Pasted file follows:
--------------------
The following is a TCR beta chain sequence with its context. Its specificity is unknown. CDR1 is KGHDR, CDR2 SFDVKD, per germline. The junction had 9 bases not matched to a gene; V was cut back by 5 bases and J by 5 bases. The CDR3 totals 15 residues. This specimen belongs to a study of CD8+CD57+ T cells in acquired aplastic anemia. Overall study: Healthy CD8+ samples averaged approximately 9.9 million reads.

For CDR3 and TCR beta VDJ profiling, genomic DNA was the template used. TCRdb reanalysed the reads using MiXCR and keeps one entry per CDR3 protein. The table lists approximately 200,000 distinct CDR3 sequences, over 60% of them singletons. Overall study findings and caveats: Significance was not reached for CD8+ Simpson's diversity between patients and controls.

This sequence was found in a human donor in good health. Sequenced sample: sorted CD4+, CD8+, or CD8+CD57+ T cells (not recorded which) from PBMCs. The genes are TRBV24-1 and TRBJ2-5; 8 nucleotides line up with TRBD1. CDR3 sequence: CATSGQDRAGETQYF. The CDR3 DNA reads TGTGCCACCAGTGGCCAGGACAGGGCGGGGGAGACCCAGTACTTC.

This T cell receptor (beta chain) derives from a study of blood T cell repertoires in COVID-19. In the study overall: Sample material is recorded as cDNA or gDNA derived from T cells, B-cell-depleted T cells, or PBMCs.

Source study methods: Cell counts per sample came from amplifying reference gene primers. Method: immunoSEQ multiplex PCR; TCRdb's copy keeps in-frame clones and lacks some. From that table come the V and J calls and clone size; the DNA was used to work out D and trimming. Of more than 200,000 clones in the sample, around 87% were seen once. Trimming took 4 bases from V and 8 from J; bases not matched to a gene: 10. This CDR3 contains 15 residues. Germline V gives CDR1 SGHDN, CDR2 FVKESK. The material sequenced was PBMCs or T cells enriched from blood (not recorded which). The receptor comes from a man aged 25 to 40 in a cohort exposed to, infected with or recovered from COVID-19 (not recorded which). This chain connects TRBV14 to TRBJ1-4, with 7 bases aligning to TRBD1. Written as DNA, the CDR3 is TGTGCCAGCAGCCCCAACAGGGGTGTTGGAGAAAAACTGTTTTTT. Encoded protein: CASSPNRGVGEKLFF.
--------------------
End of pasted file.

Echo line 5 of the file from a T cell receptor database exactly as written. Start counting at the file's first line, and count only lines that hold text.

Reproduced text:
Source study methods: Cell counts per sample came from amplifying reference gene primers. Method: immunoSEQ multiplex PCR; TCRdb's copy keeps in-frame clones and lacks some. From that table come the V and J calls and clone size; the DNA was used to work out D and trimming. Of more than 200,000 clones in the sample, around 87% were seen once. Trimming took 4 bases from V and 8 from J; bases not matched to a gene: 10. This CDR3 contains 15 residues. Germline V gives CDR1 SGHDN, CDR2 FVKESK. The material sequenced was PBMCs or T cells enriched from blood (not recorded which). The receptor comes from a man aged 25 to 40 in a cohort exposed to, infected with or recovered from COVID-19 (not recorded which). This chain connects TRBV14 to TRBJ1-4, with 7 bases aligning to TRBD1. Written as DNA, the CDR3 is TGTGCCAGCAGCCCCAACAGGGGTGTTGGAGAAAAACTGTTTTTT. Encoded protein: CASSPNRGVGEKLFF.